(This article belongs to the Special Issue Structure, Activity, and Function of Protein Methyltransferases)
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13 pages, 1173 KiB  
Review
Structure and Function of Protein Arginine Methyltransferase PRMT7
Life 2021, 11(8), 768; https://doi.org/10.3390/life11080768 - 30 Jul 2021
Cited by 11 | Viewed by 3629
Abstract
PRMT7 is a member of the protein arginine methyltransferase (PRMT) family, which methylates a diverse set of substrates. Arginine methylation as a posttranslational modification regulates protein–protein and protein–nucleic acid interactions, and as such, has been implicated in various biological functions. PRMT7 is a [...] Read more.
PRMT7 is a member of the protein arginine methyltransferase (PRMT) family, which methylates a diverse set of substrates. Arginine methylation as a posttranslational modification regulates protein–protein and protein–nucleic acid interactions, and as such, has been implicated in various biological functions. PRMT7 is a unique, evolutionarily conserved PRMT family member that catalyzes the mono-methylation of arginine. The structural features, functional aspects, and compounds that inhibit PRMT7 are discussed here. Several studies have identified physiological substrates of PRMT7 and investigated the substrate methylation outcomes which link PRMT7 activity to the stress response and RNA biology. PRMT7-driven substrate methylation further leads to the biological outcomes of gene expression regulation, cell stemness, stress response, and cancer-associated phenotypes such as cell migration. Furthermore, organismal level phenotypes of PRMT7 deficiency have uncovered roles in muscle cell physiology, B cell biology, immunity, and brain function. This rapidly growing information on PRMT7 function indicates the critical nature of context-dependent functions of PRMT7 and necessitates further investigation of the PRMT7 interaction partners and factors that control PRMT7 expression and levels. Thus, PRMT7 is an important cellular regulator of arginine methylation in health and disease. Full article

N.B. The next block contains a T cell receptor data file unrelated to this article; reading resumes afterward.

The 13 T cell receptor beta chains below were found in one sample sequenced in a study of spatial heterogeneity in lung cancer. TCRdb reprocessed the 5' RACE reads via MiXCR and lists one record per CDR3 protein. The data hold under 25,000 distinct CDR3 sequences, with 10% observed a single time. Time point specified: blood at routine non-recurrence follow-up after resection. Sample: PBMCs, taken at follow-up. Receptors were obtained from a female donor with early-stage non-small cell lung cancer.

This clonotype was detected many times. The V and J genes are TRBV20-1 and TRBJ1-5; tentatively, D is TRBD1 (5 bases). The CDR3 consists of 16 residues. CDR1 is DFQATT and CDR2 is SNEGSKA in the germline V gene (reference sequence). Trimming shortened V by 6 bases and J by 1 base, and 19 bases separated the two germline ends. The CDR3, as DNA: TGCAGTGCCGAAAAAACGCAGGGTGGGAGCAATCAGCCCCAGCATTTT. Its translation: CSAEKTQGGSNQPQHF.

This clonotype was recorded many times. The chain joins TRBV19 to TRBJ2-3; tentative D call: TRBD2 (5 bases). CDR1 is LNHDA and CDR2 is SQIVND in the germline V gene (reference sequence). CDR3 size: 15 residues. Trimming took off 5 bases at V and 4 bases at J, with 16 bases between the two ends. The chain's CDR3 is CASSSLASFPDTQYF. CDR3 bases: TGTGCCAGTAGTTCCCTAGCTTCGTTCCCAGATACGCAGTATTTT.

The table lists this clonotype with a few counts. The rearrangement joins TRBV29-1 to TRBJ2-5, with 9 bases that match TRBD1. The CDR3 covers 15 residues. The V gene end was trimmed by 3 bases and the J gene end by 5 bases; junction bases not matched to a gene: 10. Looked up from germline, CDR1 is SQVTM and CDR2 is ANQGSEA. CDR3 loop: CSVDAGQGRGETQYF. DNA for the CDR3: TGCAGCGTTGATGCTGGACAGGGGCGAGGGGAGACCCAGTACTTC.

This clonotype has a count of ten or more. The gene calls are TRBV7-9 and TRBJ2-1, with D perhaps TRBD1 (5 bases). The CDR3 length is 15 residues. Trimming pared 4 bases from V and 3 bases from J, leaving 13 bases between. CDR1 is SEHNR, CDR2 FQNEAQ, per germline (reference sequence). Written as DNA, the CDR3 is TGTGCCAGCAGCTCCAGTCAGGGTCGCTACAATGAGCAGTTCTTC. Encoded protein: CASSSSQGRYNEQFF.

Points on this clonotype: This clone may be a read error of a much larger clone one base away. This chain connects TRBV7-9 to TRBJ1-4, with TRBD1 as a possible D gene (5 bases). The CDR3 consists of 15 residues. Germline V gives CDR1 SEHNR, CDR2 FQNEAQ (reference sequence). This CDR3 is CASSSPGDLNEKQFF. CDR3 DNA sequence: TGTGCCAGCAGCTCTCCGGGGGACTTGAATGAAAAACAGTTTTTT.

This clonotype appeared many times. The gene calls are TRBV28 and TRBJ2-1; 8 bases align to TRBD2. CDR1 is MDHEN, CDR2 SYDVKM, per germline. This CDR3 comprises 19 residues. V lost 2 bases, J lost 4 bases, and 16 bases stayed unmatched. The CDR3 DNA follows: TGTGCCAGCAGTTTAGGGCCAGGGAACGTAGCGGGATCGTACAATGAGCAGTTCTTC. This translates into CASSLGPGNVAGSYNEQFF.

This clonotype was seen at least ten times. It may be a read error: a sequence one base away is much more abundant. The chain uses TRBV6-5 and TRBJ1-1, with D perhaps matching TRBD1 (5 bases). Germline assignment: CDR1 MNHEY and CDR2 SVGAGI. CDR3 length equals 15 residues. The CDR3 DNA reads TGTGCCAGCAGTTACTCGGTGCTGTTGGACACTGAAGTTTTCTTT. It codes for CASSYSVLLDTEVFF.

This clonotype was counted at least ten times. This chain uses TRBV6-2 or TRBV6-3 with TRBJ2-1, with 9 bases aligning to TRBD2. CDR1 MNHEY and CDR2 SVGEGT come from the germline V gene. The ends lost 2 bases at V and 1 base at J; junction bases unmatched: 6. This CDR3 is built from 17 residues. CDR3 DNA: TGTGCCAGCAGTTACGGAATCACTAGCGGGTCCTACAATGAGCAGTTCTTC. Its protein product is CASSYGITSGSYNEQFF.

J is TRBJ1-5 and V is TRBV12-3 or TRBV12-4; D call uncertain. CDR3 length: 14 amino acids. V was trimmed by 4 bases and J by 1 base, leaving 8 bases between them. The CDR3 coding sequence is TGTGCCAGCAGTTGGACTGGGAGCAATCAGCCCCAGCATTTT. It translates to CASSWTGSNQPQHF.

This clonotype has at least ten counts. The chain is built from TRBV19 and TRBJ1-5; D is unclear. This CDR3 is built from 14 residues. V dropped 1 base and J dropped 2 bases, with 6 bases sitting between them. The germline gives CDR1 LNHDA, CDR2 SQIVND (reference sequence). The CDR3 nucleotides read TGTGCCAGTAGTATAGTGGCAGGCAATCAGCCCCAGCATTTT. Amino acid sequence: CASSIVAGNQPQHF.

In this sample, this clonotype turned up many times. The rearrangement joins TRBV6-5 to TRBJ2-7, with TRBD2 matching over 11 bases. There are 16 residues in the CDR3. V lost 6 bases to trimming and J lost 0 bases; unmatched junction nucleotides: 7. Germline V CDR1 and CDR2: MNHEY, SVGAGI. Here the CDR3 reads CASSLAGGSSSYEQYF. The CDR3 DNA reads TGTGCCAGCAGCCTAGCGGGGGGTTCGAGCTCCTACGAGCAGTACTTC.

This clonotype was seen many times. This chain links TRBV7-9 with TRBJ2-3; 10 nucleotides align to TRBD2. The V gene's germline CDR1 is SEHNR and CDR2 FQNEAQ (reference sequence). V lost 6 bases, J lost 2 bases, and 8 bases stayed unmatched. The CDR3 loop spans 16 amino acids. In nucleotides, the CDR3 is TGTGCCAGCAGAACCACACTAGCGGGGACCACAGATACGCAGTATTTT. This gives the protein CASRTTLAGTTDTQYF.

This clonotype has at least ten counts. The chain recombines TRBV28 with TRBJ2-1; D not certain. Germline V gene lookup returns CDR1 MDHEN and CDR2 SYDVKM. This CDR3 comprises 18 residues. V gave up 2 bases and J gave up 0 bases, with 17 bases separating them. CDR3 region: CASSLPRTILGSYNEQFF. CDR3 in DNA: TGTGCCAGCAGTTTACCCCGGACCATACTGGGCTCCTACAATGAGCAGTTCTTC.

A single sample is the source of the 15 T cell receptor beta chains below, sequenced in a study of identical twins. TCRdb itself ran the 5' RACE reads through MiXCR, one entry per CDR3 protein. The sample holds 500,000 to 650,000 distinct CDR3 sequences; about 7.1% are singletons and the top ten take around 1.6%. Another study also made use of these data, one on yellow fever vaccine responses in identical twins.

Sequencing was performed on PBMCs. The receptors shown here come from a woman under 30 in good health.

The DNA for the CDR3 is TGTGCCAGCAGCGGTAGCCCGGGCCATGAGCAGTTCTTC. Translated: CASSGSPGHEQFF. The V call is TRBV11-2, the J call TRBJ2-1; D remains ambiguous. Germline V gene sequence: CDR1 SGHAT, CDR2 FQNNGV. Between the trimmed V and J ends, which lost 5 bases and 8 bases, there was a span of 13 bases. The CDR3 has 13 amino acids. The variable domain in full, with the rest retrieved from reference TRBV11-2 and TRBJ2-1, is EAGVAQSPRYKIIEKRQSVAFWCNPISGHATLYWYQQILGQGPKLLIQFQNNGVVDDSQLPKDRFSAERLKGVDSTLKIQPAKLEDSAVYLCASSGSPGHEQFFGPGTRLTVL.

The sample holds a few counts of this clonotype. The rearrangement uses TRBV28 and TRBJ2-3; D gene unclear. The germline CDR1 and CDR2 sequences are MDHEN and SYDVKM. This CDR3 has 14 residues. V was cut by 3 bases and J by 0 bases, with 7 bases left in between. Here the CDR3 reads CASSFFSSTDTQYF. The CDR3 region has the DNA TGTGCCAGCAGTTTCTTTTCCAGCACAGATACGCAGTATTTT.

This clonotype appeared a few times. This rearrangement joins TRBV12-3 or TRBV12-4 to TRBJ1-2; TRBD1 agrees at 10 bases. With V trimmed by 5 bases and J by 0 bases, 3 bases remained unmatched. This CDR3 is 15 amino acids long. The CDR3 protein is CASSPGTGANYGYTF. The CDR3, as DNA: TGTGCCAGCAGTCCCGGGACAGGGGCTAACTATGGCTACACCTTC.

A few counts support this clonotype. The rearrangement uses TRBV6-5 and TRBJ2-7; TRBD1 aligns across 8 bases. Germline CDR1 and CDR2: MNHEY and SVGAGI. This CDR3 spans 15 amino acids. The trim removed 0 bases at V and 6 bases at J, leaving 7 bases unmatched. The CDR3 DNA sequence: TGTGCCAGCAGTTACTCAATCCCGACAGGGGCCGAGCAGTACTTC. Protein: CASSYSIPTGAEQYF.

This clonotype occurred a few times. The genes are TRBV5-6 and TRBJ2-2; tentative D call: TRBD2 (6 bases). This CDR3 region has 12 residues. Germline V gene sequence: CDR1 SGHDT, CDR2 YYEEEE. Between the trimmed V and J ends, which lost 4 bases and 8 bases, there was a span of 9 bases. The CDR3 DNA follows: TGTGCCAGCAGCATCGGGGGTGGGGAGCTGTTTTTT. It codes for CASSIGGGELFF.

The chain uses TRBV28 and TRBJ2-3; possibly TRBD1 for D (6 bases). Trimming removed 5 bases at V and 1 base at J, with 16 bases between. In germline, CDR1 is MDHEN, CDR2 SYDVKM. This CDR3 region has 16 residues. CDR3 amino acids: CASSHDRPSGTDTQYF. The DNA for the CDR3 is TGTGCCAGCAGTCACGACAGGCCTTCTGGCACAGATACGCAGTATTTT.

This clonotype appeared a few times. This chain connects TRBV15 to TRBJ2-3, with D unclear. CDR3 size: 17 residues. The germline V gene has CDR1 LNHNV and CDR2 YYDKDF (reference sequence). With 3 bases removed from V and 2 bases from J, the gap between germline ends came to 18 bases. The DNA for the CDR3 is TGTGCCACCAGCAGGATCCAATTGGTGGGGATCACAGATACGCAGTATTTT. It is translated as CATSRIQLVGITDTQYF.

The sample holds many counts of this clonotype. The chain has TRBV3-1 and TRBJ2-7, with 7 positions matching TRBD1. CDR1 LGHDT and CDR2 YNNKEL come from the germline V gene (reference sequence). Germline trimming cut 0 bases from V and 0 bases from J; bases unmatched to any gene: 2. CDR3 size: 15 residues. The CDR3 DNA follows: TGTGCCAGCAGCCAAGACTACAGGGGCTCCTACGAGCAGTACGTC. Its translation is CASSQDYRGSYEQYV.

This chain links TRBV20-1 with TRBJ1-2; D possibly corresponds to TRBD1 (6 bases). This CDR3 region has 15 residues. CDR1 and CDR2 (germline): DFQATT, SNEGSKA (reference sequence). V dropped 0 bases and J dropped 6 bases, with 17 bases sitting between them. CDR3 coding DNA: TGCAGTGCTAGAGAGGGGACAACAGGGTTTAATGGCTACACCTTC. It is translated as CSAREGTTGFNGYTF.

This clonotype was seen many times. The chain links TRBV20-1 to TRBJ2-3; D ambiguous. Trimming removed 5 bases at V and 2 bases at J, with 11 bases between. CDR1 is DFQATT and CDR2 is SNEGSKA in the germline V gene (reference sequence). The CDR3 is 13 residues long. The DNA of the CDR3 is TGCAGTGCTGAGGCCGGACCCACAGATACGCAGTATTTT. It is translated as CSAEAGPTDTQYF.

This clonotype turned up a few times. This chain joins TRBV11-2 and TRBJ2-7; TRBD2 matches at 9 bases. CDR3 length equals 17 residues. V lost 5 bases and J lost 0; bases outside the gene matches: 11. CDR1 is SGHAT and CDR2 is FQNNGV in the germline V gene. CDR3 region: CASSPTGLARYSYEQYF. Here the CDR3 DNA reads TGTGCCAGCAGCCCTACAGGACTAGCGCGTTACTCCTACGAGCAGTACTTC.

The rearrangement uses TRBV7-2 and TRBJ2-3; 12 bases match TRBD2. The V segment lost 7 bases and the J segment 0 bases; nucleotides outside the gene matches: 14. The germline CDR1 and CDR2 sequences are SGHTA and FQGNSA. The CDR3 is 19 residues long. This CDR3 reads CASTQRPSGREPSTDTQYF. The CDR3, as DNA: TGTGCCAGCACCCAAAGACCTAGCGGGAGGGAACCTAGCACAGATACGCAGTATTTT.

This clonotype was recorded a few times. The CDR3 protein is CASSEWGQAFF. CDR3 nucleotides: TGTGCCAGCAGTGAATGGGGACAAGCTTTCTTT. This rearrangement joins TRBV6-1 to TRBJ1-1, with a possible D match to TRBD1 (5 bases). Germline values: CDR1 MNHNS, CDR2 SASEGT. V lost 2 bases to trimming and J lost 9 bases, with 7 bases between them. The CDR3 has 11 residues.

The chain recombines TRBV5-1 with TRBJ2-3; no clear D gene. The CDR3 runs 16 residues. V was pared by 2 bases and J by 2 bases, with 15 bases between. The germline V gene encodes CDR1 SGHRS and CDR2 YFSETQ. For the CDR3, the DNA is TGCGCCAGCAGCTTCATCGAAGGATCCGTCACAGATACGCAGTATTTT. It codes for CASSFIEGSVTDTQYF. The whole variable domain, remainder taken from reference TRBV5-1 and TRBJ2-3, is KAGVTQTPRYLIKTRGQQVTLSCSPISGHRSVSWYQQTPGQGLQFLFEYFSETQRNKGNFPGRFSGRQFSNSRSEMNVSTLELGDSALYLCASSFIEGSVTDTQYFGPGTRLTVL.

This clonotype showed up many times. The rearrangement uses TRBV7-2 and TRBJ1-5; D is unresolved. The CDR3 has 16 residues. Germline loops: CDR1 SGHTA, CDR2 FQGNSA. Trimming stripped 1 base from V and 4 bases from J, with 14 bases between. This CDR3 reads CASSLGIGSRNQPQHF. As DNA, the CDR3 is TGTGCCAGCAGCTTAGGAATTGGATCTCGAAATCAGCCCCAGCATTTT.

(This article belongs to the Special Issue Structure, Activity, and Function of Protein Methyltransferases)
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13 pages, 2243 KiB  
Review
Structure, Activity and Function of the NSD3 Protein Lysine Methyltransferase
Life 2021, 11(8), 726; https://doi.org/10.3390/life11080726 - 21 Jul 2021
Cited by 8 | Viewed by 3254
Abstract
NSD3 is one of six H3K36-specific lysine methyltransferases in metazoans, and the methylation of H3K36 is associated with active transcription. NSD3 is a member of the nuclear receptor-binding SET domain (NSD) family of histone methyltransferases together with NSD1 and NSD2, which generate mono- [...] Read more.
NSD3 is one of six H3K36-specific lysine methyltransferases in metazoans, and the methylation of H3K36 is associated with active transcription. NSD3 is a member of the nuclear receptor-binding SET domain (NSD) family of histone methyltransferases together with NSD1 and NSD2, which generate mono- and dimethylated lysine on histone H3. NSD3 is mutated and hyperactive in some human cancers, but the biochemical mechanisms underlying such dysregulation are barely understood. In this review, the current knowledge of NSD3 is systematically reviewed. Finally, the molecular and functional characteristics of NSD3 in different tumor types according to the current research are summarized. Full article